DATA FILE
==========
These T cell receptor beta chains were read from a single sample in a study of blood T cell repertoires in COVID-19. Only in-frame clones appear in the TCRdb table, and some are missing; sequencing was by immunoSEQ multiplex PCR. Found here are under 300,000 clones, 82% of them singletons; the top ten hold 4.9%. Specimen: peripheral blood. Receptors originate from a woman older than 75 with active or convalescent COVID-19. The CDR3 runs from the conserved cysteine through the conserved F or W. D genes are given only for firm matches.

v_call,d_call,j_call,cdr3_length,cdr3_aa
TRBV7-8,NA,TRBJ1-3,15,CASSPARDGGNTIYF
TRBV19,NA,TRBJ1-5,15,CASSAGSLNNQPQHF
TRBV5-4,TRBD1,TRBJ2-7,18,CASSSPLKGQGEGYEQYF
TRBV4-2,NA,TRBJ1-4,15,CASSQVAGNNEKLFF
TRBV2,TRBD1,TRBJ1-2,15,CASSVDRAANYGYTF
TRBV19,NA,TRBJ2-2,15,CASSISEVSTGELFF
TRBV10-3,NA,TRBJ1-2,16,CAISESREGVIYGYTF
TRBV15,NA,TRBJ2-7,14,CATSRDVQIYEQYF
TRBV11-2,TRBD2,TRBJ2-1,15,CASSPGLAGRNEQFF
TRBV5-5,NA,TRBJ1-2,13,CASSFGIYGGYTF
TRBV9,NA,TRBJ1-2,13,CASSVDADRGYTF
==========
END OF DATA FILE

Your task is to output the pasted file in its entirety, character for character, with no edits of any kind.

These T cell receptor beta chains were read from a single sample in a study of blood T cell repertoires in COVID-19. Only in-frame clones appear in the TCRdb table, and some are missing; sequencing was by immunoSEQ multiplex PCR. Found here are under 300,000 clones, 82% of them singletons; the top ten hold 4.9%. Specimen: peripheral blood. Receptors originate from a woman older than 75 with active or convalescent COVID-19. The CDR3 runs from the conserved cysteine through the conserved F or W. D genes are given only for firm matches.

v_call,d_call,j_call,cdr3_length,cdr3_aa
TRBV7-8,NA,TRBJ1-3,15,CASSPARDGGNTIYF
TRBV19,NA,TRBJ1-5,15,CASSAGSLNNQPQHF
TRBV5-4,TRBD1,TRBJ2-7,18,CASSSPLKGQGEGYEQYF
TRBV4-2,NA,TRBJ1-4,15,CASSQVAGNNEKLFF
TRBV2,TRBD1,TRBJ1-2,15,CASSVDRAANYGYTF
TRBV19,NA,TRBJ2-2,15,CASSISEVSTGELFF
TRBV10-3,NA,TRBJ1-2,16,CAISESREGVIYGYTF
TRBV15,NA,TRBJ2-7,14,CATSRDVQIYEQYF
TRBV11-2,TRBD2,TRBJ2-1,15,CASSPGLAGRNEQFF
TRBV5-5,NA,TRBJ1-2,13,CASSFGIYGGYTF
TRBV9,NA,TRBJ1-2,13,CASSVDADRGYTF